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Reviews of Disassembler


19/03/2010 John Fordham

Disassembler: What Is

(Jazz Granada)
4 out of 5 stars
John Fordham
guardian.co.uk, Thursday 18 March 2010 22.20 GMT

Disassembler features the compositions of its guitarist/leader Trevor Warren and the distinctive solo voices of trombonist Annie Whitehead and saxophonist Mark Lockheart. Warren's striking themes and rousing arrangements lift it far above the contemporary Euro-jazz throng. The opening Flicker is a typical piece of Warren teasing, with its curling, long-lined horn melody rolling out over drummer Winston Clifford's fast groove. Flicker's melody-resolution sounds as if it should belong to a much shorter tune – so the long postponement of its arrival becomes irresistibly fascinating. Reggaeton is a luxurious repeating-note trombone theme punctuated by lazy slurs, driven by a bumping Caribbean groove, and galvanised by a fine Whitehead solo. Pop 2 recalls the swaggering directness of the old Mike Westbrook band, before it unexpectedly turns into a funk hook for the guitar, with Lockheart's soprano sax wrapping round it, in a manner that hints at Miles Davis's In a Silent Way. Spacey low-end tone-poetry for trombone, tenor sax and inventive bassist Dudley Phillips, and the Crusaders-like jive of Great Leap Forward are other standouts on an unusual set, finely balancing quality composition and improv.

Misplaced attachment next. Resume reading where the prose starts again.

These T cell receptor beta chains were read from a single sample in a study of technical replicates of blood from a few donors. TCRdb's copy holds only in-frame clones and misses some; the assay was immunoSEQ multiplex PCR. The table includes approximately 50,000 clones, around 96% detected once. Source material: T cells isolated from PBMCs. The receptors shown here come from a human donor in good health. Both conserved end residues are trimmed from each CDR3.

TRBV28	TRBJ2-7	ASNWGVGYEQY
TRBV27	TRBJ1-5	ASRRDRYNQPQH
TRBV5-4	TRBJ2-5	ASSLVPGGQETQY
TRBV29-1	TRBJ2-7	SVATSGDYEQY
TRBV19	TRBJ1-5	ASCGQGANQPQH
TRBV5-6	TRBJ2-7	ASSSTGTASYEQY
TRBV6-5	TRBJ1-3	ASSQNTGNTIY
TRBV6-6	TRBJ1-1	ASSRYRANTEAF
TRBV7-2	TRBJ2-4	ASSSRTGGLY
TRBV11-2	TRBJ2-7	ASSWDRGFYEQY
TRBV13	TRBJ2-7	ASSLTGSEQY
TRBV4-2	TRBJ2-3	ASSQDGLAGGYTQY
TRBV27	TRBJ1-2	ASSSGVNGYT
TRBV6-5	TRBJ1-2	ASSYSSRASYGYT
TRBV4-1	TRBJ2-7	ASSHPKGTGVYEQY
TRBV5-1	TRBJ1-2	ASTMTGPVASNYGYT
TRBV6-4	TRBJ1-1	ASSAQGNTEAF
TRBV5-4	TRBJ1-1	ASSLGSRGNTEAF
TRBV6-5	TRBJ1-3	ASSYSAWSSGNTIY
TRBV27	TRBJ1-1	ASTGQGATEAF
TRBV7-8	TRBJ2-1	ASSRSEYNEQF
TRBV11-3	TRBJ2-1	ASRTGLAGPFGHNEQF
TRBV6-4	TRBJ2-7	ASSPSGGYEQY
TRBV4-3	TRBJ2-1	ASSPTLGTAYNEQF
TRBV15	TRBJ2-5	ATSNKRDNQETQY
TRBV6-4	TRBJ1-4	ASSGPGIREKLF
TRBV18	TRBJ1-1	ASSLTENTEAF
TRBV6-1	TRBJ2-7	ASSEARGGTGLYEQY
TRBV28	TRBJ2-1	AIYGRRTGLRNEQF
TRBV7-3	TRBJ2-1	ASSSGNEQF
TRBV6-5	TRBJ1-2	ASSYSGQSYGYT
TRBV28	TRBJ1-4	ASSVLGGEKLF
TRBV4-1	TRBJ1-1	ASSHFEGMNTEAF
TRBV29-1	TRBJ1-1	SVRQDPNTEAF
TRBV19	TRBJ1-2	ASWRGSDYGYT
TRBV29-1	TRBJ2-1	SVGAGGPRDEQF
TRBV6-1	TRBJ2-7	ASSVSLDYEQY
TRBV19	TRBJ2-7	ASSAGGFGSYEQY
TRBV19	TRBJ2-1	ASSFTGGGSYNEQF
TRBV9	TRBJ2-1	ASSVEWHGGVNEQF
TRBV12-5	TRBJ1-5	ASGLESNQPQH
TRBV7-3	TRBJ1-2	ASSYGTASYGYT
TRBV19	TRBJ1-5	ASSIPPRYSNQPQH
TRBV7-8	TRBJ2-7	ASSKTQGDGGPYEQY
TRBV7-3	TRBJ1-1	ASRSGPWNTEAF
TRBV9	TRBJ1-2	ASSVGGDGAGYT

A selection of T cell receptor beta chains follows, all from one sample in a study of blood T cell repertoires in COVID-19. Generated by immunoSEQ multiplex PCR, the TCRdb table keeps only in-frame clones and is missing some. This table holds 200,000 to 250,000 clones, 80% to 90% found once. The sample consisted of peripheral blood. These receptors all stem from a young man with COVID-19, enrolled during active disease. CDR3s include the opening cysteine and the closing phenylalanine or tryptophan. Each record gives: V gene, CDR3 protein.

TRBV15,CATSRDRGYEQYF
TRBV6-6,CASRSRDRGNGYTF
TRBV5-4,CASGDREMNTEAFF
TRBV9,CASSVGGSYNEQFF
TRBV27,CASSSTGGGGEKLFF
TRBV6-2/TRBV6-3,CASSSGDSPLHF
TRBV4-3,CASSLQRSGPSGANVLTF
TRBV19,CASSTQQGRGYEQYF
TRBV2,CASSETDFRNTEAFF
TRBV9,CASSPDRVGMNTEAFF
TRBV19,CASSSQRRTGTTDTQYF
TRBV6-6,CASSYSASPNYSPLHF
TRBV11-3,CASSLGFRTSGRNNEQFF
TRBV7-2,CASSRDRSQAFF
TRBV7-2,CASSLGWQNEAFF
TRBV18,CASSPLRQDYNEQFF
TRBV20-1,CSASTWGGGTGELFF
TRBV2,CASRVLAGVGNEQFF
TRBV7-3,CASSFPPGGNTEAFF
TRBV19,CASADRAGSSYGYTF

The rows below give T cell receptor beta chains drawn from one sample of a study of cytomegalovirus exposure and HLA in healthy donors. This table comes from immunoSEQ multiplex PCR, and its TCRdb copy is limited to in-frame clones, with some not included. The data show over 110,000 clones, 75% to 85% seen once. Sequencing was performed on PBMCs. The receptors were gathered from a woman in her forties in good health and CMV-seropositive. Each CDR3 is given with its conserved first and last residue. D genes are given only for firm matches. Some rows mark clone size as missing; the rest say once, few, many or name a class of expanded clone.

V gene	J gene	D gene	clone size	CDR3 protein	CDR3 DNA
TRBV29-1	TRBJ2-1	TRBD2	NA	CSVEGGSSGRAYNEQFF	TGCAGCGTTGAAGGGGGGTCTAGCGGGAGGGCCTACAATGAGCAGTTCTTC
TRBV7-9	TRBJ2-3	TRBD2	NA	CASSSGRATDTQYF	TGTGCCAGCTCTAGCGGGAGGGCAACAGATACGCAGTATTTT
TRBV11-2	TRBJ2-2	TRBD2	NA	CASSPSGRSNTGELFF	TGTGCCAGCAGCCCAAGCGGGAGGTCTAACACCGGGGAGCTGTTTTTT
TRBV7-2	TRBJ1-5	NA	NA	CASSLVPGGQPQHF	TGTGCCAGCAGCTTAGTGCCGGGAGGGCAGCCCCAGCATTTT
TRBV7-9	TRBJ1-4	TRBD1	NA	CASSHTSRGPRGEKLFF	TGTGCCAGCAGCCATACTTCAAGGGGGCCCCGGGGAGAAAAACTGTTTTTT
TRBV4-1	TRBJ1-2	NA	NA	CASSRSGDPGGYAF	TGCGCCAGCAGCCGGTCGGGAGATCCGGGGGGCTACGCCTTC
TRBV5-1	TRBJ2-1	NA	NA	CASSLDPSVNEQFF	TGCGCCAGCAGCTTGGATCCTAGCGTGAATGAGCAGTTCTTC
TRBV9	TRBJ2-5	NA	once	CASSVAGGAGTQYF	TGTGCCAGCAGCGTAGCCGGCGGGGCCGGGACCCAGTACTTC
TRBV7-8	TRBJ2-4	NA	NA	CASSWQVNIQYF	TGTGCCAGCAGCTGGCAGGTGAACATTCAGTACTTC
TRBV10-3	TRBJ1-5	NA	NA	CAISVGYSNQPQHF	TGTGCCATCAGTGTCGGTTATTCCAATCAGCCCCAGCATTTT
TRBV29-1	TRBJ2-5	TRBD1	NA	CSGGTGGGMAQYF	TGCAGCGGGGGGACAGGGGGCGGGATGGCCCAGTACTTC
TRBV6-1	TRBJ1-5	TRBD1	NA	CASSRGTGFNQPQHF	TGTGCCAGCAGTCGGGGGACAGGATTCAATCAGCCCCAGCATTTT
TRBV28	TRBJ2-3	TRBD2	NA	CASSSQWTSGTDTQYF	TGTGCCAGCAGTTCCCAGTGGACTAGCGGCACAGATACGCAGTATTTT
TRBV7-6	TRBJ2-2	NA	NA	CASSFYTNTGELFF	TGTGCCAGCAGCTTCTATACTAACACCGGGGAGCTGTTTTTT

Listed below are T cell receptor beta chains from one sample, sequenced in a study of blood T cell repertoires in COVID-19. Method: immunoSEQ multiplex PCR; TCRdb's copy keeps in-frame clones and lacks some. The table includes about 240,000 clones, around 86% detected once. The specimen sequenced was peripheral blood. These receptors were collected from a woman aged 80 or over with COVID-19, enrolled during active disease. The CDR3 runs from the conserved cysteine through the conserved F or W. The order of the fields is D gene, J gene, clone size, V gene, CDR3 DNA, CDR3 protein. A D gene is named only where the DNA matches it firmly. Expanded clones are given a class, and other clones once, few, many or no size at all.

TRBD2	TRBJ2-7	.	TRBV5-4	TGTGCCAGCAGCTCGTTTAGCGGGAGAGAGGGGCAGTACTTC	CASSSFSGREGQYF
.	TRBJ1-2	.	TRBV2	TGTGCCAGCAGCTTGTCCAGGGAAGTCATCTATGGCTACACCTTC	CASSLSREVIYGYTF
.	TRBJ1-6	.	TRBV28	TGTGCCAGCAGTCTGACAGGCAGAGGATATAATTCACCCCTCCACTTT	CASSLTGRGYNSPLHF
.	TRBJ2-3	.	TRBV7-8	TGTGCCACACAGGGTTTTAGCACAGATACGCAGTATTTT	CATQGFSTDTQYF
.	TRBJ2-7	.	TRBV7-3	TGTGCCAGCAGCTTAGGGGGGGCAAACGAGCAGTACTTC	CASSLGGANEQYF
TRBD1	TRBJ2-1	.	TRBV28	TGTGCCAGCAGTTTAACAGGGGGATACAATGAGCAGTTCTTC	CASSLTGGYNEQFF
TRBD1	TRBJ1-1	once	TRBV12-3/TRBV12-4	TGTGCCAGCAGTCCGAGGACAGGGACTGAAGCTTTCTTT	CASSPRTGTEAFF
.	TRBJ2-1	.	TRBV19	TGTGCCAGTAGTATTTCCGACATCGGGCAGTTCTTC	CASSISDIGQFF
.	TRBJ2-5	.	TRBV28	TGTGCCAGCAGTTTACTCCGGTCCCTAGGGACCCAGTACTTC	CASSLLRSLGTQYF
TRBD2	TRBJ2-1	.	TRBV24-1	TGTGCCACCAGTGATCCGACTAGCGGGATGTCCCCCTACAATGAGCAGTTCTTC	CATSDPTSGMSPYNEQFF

21/11/2009 JJ Garcia

El cuarto estreno de la programación 2009 del Festival de Jazz ha correspondido al disco 'What is' del grupo británico Disassembler, ganadores del concurso anual paralelo a la muestra. Disassembler está liderado por el guitarrista Trevor Warren, que reside en Granada desde hace seis años, y bajo esa marca (que no es la única que usa) se agrupa con varios de los músicos más relevantes de la escena londinense: Dudley Phillips en el contrabajo, Julian Siegel en el saxo, Winston Clifford en la batería y la inquieta trombonista Annie Whitehead quien, al margen de su dilatada carrera personal, se inició en el entorno de los Rolling Stones (Wyman y Wats) y ha tocado con una relación inacabable de artistas entre los que destacan, por contraste, Deep Purple y la Penguin Café Orchestra.
Su trabajo en este grupo fue especialmente aplaudido por el público del teatro Isidoro Máiquez. La música hipnótica y envolvente del cuarteto, con arabescos redundantes y fantasías repetitivas del guitarrista (en la línea del Adrian Belew), sobre ritmos insistentes de un baterista sin piñón de cambios, terminó por envolver a la audiencia, que permaneció pegada a sus butacas por encima de las dos horas que duró el concierto.


21/11/2009 J J Garcia

Ideal Granada, English version (slightly edited)

The fourth concert in the 2009 Granada Festival of Jazz, corresponding with the release of their album ' what is ', featured the British group Disassembler, winners of the annual prize that runs in parallel with the programme.
Disassembler are led by guitarist Trevor Warren, who has lived in Granada for six years, and under this monicker (not the only he uses) he has put together some of the best names in the London Jazz scene: Dudley Phillips on double bass, Julian Siegel on sax, Winston Clifford on drums and the restless trombonist Annie Whitehead who, as well as having a long solo career, has played with The Rolling Stones (Wyman and Watts) and an endless list of distinguished artists, from Deep Purple to the Penguin Cafe Orchestra.